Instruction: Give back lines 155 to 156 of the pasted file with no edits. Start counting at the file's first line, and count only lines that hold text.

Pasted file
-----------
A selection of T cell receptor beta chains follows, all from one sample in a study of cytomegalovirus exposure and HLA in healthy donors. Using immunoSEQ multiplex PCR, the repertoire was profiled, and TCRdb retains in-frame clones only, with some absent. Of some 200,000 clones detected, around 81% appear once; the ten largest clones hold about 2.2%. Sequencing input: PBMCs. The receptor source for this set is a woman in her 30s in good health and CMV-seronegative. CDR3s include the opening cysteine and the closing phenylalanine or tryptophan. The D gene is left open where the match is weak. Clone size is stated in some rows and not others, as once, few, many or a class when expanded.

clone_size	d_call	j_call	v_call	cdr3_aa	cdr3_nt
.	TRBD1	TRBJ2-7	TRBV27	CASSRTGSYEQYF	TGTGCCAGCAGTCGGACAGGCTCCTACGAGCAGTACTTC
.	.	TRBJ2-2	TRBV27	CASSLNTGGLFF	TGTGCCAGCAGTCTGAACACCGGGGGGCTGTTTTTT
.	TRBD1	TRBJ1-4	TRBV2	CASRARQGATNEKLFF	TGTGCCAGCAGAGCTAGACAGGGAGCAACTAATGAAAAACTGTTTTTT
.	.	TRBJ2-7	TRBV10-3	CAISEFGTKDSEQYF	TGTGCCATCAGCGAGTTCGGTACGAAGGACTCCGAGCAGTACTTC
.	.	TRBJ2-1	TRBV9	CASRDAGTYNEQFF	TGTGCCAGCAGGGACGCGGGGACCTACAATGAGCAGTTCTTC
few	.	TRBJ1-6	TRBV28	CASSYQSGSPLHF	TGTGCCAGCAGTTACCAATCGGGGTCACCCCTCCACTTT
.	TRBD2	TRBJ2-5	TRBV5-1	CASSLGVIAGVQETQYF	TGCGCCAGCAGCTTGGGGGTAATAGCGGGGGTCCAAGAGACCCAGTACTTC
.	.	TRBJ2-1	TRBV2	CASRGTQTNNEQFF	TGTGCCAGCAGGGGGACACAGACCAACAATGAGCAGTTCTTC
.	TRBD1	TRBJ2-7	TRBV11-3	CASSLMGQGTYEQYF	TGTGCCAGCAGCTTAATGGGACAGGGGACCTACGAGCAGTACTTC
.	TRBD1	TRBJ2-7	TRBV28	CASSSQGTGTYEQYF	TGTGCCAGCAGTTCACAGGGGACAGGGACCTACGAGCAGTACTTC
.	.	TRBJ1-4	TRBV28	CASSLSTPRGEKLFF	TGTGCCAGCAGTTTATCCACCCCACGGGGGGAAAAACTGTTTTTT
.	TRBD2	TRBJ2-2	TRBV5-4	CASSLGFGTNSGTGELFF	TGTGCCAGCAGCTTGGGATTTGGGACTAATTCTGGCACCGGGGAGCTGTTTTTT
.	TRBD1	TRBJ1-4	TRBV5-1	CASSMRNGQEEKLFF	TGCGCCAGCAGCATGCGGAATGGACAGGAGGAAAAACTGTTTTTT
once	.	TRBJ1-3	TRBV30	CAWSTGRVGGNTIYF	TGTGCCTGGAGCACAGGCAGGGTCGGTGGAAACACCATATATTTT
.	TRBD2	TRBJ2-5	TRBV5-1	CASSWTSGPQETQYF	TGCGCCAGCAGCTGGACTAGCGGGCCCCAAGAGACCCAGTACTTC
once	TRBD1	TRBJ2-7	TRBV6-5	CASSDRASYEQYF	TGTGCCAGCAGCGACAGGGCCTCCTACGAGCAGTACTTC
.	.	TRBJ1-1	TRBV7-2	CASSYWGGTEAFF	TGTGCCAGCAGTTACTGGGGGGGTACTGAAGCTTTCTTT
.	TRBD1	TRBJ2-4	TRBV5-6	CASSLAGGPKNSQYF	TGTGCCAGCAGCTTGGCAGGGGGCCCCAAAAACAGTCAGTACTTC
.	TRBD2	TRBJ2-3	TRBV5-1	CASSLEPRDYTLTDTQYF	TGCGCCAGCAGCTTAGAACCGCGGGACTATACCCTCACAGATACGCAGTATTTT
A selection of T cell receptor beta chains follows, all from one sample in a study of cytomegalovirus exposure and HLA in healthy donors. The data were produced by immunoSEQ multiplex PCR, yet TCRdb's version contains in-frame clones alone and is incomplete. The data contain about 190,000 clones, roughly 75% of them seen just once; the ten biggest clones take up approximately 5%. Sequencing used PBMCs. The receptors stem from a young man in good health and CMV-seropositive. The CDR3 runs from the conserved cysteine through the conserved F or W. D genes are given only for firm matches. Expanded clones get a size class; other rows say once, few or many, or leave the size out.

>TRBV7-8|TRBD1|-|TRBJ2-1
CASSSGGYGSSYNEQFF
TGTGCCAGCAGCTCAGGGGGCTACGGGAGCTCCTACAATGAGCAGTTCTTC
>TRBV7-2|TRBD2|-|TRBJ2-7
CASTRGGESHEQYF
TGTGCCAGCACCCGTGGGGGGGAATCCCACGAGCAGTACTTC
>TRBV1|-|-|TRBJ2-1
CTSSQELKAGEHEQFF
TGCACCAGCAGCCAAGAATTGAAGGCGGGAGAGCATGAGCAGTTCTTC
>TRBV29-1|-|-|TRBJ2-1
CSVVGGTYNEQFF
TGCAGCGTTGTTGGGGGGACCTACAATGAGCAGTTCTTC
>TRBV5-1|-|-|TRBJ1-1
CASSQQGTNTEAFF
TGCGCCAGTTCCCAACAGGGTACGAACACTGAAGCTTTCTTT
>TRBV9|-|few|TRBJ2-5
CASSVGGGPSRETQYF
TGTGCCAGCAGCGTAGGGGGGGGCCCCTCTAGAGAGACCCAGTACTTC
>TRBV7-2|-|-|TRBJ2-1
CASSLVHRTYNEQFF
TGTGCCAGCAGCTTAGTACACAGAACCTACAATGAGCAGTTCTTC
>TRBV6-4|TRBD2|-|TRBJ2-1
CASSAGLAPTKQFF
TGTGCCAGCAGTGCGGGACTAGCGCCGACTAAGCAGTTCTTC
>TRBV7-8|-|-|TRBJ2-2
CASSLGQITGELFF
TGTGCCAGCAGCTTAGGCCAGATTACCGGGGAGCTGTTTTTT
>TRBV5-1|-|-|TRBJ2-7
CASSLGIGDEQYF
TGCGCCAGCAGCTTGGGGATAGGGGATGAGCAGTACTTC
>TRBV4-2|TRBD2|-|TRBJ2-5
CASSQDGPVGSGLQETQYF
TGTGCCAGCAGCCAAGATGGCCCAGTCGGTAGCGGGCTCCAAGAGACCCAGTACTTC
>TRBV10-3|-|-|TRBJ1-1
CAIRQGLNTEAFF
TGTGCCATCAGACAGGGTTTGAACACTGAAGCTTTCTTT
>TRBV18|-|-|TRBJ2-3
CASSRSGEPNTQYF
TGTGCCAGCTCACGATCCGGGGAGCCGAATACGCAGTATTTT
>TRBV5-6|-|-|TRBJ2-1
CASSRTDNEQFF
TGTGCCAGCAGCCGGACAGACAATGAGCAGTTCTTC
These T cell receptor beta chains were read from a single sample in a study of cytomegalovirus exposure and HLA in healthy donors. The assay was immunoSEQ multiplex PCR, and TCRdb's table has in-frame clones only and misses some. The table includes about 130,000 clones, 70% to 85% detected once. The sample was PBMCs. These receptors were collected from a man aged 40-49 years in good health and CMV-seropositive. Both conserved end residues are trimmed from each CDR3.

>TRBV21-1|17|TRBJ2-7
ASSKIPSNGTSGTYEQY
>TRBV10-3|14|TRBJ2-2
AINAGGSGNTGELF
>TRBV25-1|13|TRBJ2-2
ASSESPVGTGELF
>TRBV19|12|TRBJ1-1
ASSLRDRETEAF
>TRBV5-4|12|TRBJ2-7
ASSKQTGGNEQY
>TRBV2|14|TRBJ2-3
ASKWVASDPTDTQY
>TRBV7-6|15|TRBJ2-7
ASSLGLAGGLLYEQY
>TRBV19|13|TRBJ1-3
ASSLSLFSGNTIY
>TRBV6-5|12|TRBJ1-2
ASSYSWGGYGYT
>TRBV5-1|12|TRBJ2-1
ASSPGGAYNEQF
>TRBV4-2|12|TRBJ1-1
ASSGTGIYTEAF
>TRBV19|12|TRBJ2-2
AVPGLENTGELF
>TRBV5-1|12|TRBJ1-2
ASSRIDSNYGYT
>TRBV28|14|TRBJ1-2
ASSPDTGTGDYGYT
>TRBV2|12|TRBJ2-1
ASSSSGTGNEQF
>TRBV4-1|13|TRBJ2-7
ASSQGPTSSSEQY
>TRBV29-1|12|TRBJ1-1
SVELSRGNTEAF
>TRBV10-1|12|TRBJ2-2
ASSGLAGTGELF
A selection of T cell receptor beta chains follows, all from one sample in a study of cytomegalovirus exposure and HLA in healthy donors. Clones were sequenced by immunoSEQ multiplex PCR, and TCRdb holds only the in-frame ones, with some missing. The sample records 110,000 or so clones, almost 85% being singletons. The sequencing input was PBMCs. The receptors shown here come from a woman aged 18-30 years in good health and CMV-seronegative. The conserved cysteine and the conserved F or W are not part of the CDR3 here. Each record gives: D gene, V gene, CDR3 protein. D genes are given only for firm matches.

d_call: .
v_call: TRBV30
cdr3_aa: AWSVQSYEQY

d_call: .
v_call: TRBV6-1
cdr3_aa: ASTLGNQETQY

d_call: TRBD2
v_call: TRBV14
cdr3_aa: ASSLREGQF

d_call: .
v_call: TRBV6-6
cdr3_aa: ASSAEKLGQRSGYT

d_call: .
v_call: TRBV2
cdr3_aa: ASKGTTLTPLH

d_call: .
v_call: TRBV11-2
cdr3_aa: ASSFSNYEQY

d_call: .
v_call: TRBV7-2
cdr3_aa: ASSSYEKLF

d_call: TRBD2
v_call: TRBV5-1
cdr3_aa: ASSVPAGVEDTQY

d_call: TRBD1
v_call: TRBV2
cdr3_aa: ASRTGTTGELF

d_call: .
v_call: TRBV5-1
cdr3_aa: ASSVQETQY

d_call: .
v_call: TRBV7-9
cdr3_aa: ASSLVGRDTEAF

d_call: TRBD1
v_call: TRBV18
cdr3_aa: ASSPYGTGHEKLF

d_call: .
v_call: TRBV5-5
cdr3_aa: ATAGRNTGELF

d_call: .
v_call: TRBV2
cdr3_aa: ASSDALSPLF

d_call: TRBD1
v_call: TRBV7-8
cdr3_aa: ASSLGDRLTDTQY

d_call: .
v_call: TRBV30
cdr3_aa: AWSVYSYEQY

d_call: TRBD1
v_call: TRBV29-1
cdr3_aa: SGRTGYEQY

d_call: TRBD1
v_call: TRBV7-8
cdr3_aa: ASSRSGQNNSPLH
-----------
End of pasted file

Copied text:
v_call: TRBV7-8
cdr3_aa: ASSRSGQNNSPLH